Travels with a Donkey: Further Adventures in Social Research

Anne Pirrie, Gale Macleod

Research output: Contribution to journalArticlepeer-review

5 Citations (Scopus)


This article is intended as a contribution to the debate on the epistemology of educational research. The latter is construed as an ethical project that brings with it a distinctive set of power relations, and entails a degree of self-effacement on the part of the researcher, a subordination of the self to the internal logic of the task in hand. The conditions within the academy that inhibit the development of these qualities are briefly outlined, as is the status of the academic as an awkward hybrid between animal laborens and homo faber. The authors build upon earlier work that drew upon ethnographic research on walking and a comparative anthropology of the line in order to develop a new approach to understanding the relation between movement, knowledge, description and measurement in social research. They bring into dialogue the notion of wayfaring elaborated by the anthropologist Tim Ingold and Richard Sennett's socio-cultural exploration of the realm of the craftsman. By drawing extensively on Alan Bennett's The Lady in the Van, they begin to open up perspectives for further debate on the literary turn in social research.But we are all travellers in what John Bunyan calls the wilderness of this world – all, too, travellers with a donkey: and the best that we find in our travels is an honest friend. He is a fortunate voyager who finds many. We travel, indeed, to find them. They are the end and the reward of life. They keep us worthy of ourselves; and when we are alone, we are only nearer to the absent. (R.L. Stevenson, Preface to Travels with a Donkey in the Cévennes [1879/1982])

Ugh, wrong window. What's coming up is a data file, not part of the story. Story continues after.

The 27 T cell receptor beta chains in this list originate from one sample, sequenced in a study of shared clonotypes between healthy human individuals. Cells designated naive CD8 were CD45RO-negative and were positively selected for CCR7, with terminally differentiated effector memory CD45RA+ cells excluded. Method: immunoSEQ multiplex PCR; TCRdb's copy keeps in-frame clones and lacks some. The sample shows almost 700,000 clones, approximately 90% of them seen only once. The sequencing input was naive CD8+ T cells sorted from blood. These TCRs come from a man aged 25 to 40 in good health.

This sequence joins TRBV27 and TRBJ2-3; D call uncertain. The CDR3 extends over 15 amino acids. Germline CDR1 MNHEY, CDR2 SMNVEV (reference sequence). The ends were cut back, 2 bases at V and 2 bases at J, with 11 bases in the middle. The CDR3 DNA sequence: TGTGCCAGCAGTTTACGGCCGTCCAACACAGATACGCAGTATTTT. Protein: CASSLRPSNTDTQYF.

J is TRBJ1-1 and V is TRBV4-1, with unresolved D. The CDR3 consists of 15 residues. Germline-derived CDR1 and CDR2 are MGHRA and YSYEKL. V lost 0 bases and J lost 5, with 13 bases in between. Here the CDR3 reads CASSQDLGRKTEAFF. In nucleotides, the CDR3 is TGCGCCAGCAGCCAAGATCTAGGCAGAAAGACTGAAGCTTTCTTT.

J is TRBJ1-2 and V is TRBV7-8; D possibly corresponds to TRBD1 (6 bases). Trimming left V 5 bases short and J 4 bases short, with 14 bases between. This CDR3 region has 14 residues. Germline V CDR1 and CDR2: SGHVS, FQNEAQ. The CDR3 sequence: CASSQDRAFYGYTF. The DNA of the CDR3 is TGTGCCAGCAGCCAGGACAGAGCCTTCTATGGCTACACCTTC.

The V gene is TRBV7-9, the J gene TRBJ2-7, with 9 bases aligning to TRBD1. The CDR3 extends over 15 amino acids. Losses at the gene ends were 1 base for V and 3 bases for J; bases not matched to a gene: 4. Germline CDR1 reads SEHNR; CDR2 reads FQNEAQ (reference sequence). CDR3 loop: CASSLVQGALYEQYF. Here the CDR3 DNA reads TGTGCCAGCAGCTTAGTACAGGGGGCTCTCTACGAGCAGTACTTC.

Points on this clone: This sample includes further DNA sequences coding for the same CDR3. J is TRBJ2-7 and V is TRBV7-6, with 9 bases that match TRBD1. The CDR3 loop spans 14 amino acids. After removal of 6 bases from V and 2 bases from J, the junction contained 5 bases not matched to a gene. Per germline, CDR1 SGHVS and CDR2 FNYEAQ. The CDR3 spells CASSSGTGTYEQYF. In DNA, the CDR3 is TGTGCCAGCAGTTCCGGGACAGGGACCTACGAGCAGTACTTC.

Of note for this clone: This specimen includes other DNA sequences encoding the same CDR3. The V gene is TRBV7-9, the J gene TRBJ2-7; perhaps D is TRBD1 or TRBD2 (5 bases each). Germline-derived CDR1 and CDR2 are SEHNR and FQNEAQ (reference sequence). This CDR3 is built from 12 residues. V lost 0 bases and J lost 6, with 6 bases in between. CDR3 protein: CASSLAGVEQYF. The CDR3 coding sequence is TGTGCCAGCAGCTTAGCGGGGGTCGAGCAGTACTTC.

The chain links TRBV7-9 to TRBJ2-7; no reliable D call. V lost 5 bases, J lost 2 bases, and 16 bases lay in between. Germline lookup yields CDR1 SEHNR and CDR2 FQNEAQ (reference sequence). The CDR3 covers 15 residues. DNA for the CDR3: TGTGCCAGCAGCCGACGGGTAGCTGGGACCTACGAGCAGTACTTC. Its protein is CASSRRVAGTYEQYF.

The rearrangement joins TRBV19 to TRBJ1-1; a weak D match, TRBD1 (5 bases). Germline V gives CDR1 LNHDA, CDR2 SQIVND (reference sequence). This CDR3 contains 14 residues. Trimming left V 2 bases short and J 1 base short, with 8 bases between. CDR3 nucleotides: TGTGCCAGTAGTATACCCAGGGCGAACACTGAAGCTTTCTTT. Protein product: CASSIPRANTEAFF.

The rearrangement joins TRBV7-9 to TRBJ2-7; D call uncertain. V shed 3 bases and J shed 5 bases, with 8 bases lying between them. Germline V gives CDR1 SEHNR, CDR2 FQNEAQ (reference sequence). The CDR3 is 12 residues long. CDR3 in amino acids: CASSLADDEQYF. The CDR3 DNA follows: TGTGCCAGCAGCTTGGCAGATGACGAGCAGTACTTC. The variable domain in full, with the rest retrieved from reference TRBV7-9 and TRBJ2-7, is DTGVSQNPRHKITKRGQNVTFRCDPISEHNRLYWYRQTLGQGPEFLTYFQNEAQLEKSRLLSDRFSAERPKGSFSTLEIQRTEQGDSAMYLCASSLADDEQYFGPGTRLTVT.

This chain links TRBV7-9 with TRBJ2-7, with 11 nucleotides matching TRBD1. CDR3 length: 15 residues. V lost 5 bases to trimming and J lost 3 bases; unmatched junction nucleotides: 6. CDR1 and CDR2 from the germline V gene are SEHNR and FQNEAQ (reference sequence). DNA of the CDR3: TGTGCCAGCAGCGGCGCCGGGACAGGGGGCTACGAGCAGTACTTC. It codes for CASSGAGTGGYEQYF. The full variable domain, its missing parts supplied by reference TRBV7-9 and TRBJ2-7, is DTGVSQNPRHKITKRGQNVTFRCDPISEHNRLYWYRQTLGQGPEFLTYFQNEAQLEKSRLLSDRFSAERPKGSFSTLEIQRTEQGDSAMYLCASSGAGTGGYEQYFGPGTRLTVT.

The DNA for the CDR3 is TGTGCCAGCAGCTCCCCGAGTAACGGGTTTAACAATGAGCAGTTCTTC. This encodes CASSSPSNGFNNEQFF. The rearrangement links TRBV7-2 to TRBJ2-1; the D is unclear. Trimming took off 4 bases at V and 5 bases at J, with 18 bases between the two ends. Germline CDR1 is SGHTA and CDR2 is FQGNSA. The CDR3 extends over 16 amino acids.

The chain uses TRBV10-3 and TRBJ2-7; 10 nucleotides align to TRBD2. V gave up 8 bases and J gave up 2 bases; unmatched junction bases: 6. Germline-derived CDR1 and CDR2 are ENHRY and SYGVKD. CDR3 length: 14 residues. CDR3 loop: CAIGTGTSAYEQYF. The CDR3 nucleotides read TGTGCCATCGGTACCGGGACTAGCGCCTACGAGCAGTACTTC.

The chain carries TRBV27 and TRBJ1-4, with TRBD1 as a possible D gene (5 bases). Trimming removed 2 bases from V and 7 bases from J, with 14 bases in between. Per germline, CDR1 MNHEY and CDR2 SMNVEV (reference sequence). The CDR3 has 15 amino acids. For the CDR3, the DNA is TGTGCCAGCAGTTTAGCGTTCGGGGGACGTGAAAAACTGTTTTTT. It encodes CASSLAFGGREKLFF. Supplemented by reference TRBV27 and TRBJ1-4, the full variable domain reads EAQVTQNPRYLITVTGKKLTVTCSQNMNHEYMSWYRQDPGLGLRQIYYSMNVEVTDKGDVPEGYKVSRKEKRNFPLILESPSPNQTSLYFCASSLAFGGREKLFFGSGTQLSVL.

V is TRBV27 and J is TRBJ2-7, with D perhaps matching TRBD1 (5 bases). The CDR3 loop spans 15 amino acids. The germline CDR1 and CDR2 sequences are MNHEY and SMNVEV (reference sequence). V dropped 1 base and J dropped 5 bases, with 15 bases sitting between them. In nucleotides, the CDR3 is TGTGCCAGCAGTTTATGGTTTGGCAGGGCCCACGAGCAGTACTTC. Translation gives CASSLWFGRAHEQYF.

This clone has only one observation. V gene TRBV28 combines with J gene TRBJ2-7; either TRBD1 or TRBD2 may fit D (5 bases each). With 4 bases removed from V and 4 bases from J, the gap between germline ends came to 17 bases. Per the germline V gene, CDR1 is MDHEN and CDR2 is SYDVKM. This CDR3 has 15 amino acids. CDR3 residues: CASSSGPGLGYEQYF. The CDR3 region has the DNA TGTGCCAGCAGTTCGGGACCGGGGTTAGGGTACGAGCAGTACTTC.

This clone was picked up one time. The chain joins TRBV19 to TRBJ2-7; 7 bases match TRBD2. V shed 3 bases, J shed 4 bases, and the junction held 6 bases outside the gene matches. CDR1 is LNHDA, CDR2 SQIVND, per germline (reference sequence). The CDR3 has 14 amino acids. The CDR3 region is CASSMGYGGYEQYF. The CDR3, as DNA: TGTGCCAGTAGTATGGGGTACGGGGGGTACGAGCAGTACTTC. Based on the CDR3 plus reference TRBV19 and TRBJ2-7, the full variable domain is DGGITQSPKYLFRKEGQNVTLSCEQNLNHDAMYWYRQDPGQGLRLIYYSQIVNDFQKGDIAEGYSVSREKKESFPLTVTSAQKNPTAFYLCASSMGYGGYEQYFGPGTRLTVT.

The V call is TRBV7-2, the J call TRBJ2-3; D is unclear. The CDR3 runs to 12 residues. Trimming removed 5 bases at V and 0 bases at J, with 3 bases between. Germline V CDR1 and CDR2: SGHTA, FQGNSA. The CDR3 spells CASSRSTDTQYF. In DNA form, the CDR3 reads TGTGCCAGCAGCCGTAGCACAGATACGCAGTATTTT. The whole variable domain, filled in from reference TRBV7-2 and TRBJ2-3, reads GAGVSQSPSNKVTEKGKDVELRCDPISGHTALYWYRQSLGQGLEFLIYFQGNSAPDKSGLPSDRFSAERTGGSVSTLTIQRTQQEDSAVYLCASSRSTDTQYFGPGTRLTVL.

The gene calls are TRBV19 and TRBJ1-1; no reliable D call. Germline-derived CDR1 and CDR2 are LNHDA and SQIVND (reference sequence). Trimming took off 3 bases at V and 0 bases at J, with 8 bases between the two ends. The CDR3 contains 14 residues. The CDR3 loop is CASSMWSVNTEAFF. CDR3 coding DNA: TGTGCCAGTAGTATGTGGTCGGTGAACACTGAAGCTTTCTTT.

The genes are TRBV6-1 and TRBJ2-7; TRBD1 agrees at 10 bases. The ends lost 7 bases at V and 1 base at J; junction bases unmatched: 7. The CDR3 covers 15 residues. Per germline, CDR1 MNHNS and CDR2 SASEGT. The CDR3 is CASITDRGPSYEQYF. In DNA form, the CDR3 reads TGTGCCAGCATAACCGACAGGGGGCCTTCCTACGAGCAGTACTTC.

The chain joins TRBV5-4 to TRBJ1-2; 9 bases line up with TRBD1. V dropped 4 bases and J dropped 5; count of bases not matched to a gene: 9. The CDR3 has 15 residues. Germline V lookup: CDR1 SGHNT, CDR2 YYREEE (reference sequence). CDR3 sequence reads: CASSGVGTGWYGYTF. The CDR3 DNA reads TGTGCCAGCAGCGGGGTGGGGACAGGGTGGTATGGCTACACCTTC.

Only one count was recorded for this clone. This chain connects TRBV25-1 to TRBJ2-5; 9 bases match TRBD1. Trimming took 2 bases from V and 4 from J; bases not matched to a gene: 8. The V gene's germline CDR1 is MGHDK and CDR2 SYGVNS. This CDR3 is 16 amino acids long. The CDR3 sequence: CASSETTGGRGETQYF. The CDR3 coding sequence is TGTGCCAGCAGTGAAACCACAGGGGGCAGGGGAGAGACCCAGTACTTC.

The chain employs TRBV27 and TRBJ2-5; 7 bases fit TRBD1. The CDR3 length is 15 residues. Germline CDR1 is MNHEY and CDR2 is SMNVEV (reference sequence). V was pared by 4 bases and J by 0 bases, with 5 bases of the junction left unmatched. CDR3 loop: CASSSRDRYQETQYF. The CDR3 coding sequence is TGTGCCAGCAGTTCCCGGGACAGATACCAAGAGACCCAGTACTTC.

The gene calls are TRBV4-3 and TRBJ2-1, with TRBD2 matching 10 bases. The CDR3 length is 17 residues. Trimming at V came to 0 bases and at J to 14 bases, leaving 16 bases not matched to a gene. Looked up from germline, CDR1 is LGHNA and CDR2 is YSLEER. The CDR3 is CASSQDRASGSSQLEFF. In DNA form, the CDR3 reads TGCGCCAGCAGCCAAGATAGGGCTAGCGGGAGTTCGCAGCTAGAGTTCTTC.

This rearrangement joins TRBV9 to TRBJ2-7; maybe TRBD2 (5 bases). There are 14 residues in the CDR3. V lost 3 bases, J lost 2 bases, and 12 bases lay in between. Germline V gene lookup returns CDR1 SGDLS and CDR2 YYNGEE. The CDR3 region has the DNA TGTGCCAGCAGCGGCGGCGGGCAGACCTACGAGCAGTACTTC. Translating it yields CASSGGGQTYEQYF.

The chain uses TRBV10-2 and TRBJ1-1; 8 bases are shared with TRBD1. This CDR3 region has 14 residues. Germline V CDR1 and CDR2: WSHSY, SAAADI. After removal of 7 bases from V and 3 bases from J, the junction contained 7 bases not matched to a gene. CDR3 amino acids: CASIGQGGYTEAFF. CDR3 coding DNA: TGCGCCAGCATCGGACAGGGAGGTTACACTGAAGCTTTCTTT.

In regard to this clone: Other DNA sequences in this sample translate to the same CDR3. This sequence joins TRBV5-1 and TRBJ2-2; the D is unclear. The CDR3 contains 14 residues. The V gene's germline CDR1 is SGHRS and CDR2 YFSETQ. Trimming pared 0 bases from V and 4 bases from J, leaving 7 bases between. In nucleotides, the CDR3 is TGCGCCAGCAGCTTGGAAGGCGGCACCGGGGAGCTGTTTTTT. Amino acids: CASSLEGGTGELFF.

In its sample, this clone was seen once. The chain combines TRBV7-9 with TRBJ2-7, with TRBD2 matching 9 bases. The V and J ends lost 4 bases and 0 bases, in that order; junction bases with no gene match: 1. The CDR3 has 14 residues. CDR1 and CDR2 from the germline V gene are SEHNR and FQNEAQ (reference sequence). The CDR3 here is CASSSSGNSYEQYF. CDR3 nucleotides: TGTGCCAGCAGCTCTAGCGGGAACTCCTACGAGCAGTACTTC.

Original languageEnglish
Pages (from-to)270-281
Number of pages12
JournalPower and Education
Issue number3
Publication statusPublished - Sept 2009


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